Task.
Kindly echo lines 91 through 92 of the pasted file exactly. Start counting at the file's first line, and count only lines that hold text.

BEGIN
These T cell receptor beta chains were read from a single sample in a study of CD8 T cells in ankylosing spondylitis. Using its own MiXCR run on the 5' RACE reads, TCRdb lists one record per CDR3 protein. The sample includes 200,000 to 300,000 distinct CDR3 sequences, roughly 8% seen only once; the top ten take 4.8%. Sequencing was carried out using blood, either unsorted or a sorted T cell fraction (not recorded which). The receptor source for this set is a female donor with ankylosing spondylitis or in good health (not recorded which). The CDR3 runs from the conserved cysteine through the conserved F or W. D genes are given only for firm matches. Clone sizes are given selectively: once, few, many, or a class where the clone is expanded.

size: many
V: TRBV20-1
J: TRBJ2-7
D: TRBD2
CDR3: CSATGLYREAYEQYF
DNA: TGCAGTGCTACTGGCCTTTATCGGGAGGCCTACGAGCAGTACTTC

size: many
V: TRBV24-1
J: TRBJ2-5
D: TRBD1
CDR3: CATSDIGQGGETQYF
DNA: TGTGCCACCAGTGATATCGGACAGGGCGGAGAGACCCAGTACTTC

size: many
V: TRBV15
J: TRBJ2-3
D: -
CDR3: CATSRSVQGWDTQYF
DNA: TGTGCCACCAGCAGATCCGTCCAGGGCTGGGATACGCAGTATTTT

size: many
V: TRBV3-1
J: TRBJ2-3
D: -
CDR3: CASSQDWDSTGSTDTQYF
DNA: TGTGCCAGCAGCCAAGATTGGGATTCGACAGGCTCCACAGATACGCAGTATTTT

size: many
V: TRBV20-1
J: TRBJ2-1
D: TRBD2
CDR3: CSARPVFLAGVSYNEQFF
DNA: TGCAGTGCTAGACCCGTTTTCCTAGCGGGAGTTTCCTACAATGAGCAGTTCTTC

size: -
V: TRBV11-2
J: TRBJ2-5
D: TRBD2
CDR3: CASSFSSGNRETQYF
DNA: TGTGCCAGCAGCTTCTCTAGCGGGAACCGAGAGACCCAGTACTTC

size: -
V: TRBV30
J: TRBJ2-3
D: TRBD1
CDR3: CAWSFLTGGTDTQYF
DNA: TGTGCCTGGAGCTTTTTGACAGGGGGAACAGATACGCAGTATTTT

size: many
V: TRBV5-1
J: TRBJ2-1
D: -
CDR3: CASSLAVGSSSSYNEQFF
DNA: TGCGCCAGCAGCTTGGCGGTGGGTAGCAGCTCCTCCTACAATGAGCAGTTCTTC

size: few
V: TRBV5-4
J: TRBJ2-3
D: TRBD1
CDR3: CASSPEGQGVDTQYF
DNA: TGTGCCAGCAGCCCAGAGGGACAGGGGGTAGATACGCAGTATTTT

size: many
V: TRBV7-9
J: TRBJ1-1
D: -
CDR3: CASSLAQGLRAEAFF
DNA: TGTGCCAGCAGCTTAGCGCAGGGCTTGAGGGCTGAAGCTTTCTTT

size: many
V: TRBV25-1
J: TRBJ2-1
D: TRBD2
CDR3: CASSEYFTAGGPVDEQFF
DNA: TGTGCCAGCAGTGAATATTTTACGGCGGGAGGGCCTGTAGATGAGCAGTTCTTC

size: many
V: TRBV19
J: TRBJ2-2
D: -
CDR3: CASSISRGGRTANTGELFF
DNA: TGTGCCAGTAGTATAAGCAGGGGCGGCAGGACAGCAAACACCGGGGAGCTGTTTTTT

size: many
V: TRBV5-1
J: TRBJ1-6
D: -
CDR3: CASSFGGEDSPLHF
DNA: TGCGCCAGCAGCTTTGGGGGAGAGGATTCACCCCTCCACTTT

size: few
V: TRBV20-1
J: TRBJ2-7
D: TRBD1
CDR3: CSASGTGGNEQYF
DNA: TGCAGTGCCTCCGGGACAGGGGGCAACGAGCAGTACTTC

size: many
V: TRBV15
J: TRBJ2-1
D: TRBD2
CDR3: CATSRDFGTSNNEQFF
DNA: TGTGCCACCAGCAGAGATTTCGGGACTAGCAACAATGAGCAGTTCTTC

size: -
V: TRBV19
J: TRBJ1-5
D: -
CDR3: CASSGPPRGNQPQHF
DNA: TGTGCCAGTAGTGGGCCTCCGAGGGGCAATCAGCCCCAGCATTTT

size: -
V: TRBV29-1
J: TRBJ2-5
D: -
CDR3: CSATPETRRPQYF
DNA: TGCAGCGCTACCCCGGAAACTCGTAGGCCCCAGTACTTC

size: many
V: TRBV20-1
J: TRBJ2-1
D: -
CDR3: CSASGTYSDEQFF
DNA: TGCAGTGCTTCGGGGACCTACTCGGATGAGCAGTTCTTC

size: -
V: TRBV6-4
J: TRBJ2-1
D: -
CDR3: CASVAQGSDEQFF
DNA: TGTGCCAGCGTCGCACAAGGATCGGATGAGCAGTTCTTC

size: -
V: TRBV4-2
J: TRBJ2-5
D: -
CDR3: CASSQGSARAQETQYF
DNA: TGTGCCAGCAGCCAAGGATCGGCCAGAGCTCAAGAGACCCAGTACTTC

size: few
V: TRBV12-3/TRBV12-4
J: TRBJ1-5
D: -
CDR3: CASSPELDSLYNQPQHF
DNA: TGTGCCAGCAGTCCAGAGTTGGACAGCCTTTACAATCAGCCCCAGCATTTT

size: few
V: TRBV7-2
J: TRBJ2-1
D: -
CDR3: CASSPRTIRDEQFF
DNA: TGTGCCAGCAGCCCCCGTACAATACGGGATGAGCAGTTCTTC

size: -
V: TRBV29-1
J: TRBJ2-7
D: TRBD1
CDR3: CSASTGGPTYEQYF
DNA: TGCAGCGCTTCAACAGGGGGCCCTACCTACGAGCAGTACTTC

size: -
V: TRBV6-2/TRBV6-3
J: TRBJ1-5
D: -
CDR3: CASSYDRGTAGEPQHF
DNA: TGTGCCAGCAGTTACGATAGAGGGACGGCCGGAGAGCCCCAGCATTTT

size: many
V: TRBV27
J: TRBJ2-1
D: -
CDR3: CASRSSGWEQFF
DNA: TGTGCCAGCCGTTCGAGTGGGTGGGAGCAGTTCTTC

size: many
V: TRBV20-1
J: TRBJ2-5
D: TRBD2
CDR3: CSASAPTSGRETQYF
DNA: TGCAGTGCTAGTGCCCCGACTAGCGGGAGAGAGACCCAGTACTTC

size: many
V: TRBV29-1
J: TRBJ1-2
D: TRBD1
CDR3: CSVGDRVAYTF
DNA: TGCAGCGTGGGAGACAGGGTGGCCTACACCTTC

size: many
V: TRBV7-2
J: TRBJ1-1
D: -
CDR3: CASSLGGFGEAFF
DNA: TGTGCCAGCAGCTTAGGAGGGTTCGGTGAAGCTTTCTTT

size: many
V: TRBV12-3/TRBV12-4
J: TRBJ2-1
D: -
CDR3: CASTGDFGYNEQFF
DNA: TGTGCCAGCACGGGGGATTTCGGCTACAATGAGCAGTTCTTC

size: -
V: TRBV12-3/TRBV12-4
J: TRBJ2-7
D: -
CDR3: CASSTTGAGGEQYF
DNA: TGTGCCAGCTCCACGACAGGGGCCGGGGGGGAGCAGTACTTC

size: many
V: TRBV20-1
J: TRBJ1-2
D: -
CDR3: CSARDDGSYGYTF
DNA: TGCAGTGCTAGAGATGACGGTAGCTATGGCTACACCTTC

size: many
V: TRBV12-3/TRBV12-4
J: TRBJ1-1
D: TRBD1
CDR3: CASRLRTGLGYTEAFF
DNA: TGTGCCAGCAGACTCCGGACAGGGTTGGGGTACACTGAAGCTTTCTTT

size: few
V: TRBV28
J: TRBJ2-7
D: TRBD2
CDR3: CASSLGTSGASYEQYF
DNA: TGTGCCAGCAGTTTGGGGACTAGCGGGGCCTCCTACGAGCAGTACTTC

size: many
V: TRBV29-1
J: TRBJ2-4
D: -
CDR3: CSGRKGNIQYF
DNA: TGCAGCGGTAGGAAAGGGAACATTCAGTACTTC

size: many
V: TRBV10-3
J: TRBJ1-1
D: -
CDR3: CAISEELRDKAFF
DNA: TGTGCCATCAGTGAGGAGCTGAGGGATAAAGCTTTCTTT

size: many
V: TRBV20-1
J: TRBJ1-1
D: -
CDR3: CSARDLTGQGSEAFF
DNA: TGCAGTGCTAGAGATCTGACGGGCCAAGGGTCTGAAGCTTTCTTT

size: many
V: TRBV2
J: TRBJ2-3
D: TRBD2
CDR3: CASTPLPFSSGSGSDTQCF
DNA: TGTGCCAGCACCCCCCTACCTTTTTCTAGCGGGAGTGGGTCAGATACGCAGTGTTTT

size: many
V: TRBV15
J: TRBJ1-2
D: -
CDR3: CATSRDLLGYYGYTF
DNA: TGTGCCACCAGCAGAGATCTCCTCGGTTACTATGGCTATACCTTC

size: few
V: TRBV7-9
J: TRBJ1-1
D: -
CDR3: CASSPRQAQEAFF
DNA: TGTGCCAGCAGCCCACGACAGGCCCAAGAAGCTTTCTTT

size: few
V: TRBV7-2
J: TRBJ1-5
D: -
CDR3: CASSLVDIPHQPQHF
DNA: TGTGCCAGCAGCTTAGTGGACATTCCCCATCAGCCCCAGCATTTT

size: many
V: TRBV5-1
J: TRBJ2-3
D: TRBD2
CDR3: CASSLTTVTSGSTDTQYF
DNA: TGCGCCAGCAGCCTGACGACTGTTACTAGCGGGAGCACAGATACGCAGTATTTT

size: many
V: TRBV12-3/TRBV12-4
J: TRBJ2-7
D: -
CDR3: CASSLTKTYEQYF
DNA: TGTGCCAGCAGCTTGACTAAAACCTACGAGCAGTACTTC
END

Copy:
DNA: TGTGCCACCAGCAGAGATTTCGGGACTAGCAACAATGAGCAGTTCTTC

size: -